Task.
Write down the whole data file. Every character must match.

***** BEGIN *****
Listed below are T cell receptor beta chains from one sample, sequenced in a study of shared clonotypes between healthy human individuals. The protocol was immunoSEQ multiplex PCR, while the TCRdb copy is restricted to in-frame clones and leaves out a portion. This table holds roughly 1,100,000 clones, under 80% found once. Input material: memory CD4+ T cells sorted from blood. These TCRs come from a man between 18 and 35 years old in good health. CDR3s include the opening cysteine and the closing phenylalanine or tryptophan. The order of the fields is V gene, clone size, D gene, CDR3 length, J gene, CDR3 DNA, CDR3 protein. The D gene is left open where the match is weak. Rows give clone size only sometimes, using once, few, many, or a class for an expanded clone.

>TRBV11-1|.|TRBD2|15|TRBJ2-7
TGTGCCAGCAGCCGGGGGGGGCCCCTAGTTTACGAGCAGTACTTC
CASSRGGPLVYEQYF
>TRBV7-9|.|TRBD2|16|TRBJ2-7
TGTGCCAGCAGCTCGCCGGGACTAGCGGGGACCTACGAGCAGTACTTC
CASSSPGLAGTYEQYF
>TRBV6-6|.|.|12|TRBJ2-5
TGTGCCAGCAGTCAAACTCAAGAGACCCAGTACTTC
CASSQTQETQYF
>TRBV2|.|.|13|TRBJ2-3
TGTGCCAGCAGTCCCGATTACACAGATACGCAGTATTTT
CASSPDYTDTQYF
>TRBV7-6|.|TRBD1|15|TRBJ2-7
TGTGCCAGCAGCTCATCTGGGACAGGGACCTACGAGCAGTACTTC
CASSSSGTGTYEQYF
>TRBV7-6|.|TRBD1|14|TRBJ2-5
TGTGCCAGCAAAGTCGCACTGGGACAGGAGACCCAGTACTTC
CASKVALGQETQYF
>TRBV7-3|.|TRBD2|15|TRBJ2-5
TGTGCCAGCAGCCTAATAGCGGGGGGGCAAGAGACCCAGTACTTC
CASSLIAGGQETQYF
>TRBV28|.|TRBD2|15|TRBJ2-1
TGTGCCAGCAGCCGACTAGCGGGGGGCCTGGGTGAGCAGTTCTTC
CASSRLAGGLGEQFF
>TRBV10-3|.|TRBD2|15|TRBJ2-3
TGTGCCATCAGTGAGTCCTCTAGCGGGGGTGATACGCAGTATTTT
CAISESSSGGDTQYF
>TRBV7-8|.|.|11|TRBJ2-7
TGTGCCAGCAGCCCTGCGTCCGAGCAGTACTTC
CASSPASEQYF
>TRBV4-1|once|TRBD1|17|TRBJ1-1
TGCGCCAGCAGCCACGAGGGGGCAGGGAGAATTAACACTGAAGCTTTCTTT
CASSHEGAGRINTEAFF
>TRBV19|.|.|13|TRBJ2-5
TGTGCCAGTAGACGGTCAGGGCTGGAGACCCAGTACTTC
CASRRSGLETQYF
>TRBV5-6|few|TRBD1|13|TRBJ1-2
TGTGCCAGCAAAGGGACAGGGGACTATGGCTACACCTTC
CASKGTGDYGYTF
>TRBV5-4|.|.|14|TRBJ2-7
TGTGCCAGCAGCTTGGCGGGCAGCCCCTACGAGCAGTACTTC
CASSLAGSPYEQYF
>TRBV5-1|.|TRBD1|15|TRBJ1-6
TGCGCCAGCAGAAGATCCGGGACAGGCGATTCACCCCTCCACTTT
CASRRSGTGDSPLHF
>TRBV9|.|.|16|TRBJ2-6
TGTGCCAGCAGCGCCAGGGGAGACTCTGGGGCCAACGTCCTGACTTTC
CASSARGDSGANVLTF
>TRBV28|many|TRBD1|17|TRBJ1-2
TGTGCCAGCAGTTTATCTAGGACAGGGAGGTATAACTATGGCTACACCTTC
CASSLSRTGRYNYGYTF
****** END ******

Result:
Listed below are T cell receptor beta chains from one sample, sequenced in a study of shared clonotypes between healthy human individuals. The protocol was immunoSEQ multiplex PCR, while the TCRdb copy is restricted to in-frame clones and leaves out a portion. This table holds roughly 1,100,000 clones, under 80% found once. Input material: memory CD4+ T cells sorted from blood. These TCRs come from a man between 18 and 35 years old in good health. CDR3s include the opening cysteine and the closing phenylalanine or tryptophan. The order of the fields is V gene, clone size, D gene, CDR3 length, J gene, CDR3 DNA, CDR3 protein. The D gene is left open where the match is weak. Rows give clone size only sometimes, using once, few, many, or a class for an expanded clone.

>TRBV11-1|.|TRBD2|15|TRBJ2-7
TGTGCCAGCAGCCGGGGGGGGCCCCTAGTTTACGAGCAGTACTTC
CASSRGGPLVYEQYF
>TRBV7-9|.|TRBD2|16|TRBJ2-7
TGTGCCAGCAGCTCGCCGGGACTAGCGGGGACCTACGAGCAGTACTTC
CASSSPGLAGTYEQYF
>TRBV6-6|.|.|12|TRBJ2-5
TGTGCCAGCAGTCAAACTCAAGAGACCCAGTACTTC
CASSQTQETQYF
>TRBV2|.|.|13|TRBJ2-3
TGTGCCAGCAGTCCCGATTACACAGATACGCAGTATTTT
CASSPDYTDTQYF
>TRBV7-6|.|TRBD1|15|TRBJ2-7
TGTGCCAGCAGCTCATCTGGGACAGGGACCTACGAGCAGTACTTC
CASSSSGTGTYEQYF
>TRBV7-6|.|TRBD1|14|TRBJ2-5
TGTGCCAGCAAAGTCGCACTGGGACAGGAGACCCAGTACTTC
CASKVALGQETQYF
>TRBV7-3|.|TRBD2|15|TRBJ2-5
TGTGCCAGCAGCCTAATAGCGGGGGGGCAAGAGACCCAGTACTTC
CASSLIAGGQETQYF
>TRBV28|.|TRBD2|15|TRBJ2-1
TGTGCCAGCAGCCGACTAGCGGGGGGCCTGGGTGAGCAGTTCTTC
CASSRLAGGLGEQFF
>TRBV10-3|.|TRBD2|15|TRBJ2-3
TGTGCCATCAGTGAGTCCTCTAGCGGGGGTGATACGCAGTATTTT
CAISESSSGGDTQYF
>TRBV7-8|.|.|11|TRBJ2-7
TGTGCCAGCAGCCCTGCGTCCGAGCAGTACTTC
CASSPASEQYF
>TRBV4-1|once|TRBD1|17|TRBJ1-1
TGCGCCAGCAGCCACGAGGGGGCAGGGAGAATTAACACTGAAGCTTTCTTT
CASSHEGAGRINTEAFF
>TRBV19|.|.|13|TRBJ2-5
TGTGCCAGTAGACGGTCAGGGCTGGAGACCCAGTACTTC
CASRRSGLETQYF
>TRBV5-6|few|TRBD1|13|TRBJ1-2
TGTGCCAGCAAAGGGACAGGGGACTATGGCTACACCTTC
CASKGTGDYGYTF
>TRBV5-4|.|.|14|TRBJ2-7
TGTGCCAGCAGCTTGGCGGGCAGCCCCTACGAGCAGTACTTC
CASSLAGSPYEQYF
>TRBV5-1|.|TRBD1|15|TRBJ1-6
TGCGCCAGCAGAAGATCCGGGACAGGCGATTCACCCCTCCACTTT
CASRRSGTGDSPLHF
>TRBV9|.|.|16|TRBJ2-6
TGTGCCAGCAGCGCCAGGGGAGACTCTGGGGCCAACGTCCTGACTTTC
CASSARGDSGANVLTF
>TRBV28|many|TRBD1|17|TRBJ1-2
TGTGCCAGCAGTTTATCTAGGACAGGGAGGTATAACTATGGCTACACCTTC
CASSLSRTGRYNYGYTF